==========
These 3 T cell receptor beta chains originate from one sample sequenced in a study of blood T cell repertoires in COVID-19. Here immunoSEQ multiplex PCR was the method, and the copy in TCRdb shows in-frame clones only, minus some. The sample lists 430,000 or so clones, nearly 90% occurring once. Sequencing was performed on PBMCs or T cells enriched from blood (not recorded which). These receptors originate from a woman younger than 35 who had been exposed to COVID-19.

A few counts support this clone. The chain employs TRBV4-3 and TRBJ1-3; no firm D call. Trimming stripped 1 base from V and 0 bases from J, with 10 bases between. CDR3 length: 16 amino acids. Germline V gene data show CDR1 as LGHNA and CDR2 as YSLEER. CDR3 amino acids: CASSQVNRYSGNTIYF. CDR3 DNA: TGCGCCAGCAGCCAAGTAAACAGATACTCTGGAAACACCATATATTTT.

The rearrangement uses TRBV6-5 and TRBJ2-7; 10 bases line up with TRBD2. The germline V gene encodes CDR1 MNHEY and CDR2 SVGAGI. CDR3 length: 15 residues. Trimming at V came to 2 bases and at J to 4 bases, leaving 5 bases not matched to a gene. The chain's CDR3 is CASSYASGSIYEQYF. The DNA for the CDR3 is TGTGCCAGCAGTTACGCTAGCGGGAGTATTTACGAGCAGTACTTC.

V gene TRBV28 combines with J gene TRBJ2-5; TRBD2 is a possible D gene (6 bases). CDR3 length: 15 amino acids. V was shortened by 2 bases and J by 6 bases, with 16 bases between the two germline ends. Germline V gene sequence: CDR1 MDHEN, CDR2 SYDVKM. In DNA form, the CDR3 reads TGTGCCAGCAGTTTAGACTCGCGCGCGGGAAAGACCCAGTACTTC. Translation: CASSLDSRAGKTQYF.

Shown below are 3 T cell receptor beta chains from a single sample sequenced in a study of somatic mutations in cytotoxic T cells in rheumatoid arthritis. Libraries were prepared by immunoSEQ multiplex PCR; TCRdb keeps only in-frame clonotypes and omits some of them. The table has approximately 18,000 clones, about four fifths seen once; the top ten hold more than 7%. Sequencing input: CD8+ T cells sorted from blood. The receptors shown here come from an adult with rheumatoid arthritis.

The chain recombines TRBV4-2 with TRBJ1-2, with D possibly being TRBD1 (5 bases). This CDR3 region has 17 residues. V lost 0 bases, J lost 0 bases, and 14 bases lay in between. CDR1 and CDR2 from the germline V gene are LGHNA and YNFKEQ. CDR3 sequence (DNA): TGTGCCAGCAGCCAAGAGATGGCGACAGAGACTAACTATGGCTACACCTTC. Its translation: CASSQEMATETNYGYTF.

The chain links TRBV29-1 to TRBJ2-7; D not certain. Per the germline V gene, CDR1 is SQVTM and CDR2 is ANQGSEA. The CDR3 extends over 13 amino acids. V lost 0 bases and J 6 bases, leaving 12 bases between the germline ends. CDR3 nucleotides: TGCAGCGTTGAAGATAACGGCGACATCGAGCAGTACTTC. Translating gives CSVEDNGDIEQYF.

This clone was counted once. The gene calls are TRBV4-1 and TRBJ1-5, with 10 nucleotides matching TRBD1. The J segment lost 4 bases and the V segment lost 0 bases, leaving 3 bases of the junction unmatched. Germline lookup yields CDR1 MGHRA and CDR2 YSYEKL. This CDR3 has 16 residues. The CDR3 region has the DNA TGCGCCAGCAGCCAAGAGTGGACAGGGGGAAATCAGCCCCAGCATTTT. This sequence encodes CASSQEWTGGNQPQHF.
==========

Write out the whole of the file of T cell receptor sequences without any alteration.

These 3 T cell receptor beta chains originate from one sample sequenced in a study of blood T cell repertoires in COVID-19. Here immunoSEQ multiplex PCR was the method, and the copy in TCRdb shows in-frame clones only, minus some. The sample lists 430,000 or so clones, nearly 90% occurring once. Sequencing was performed on PBMCs or T cells enriched from blood (not recorded which). These receptors originate from a woman younger than 35 who had been exposed to COVID-19.

A few counts support this clone. The chain employs TRBV4-3 and TRBJ1-3; no firm D call. Trimming stripped 1 base from V and 0 bases from J, with 10 bases between. CDR3 length: 16 amino acids. Germline V gene data show CDR1 as LGHNA and CDR2 as YSLEER. CDR3 amino acids: CASSQVNRYSGNTIYF. CDR3 DNA: TGCGCCAGCAGCCAAGTAAACAGATACTCTGGAAACACCATATATTTT.

The rearrangement uses TRBV6-5 and TRBJ2-7; 10 bases line up with TRBD2. The germline V gene encodes CDR1 MNHEY and CDR2 SVGAGI. CDR3 length: 15 residues. Trimming at V came to 2 bases and at J to 4 bases, leaving 5 bases not matched to a gene. The chain's CDR3 is CASSYASGSIYEQYF. The DNA for the CDR3 is TGTGCCAGCAGTTACGCTAGCGGGAGTATTTACGAGCAGTACTTC.

V gene TRBV28 combines with J gene TRBJ2-5; TRBD2 is a possible D gene (6 bases). CDR3 length: 15 amino acids. V was shortened by 2 bases and J by 6 bases, with 16 bases between the two germline ends. Germline V gene sequence: CDR1 MDHEN, CDR2 SYDVKM. In DNA form, the CDR3 reads TGTGCCAGCAGTTTAGACTCGCGCGCGGGAAAGACCCAGTACTTC. Translation: CASSLDSRAGKTQYF.

Shown below are 3 T cell receptor beta chains from a single sample sequenced in a study of somatic mutations in cytotoxic T cells in rheumatoid arthritis. Libraries were prepared by immunoSEQ multiplex PCR; TCRdb keeps only in-frame clonotypes and omits some of them. The table has approximately 18,000 clones, about four fifths seen once; the top ten hold more than 7%. Sequencing input: CD8+ T cells sorted from blood. The receptors shown here come from an adult with rheumatoid arthritis.

The chain recombines TRBV4-2 with TRBJ1-2, with D possibly being TRBD1 (5 bases). This CDR3 region has 17 residues. V lost 0 bases, J lost 0 bases, and 14 bases lay in between. CDR1 and CDR2 from the germline V gene are LGHNA and YNFKEQ. CDR3 sequence (DNA): TGTGCCAGCAGCCAAGAGATGGCGACAGAGACTAACTATGGCTACACCTTC. Its translation: CASSQEMATETNYGYTF.

The chain links TRBV29-1 to TRBJ2-7; D not certain. Per the germline V gene, CDR1 is SQVTM and CDR2 is ANQGSEA. The CDR3 extends over 13 amino acids. V lost 0 bases and J 6 bases, leaving 12 bases between the germline ends. CDR3 nucleotides: TGCAGCGTTGAAGATAACGGCGACATCGAGCAGTACTTC. Translating gives CSVEDNGDIEQYF.

This clone was counted once. The gene calls are TRBV4-1 and TRBJ1-5, with 10 nucleotides matching TRBD1. The J segment lost 4 bases and the V segment lost 0 bases, leaving 3 bases of the junction unmatched. Germline lookup yields CDR1 MGHRA and CDR2 YSYEKL. This CDR3 has 16 residues. The CDR3 region has the DNA TGCGCCAGCAGCCAAGAGTGGACAGGGGGAAATCAGCCCCAGCATTTT. This sequence encodes CASSQEWTGGNQPQHF.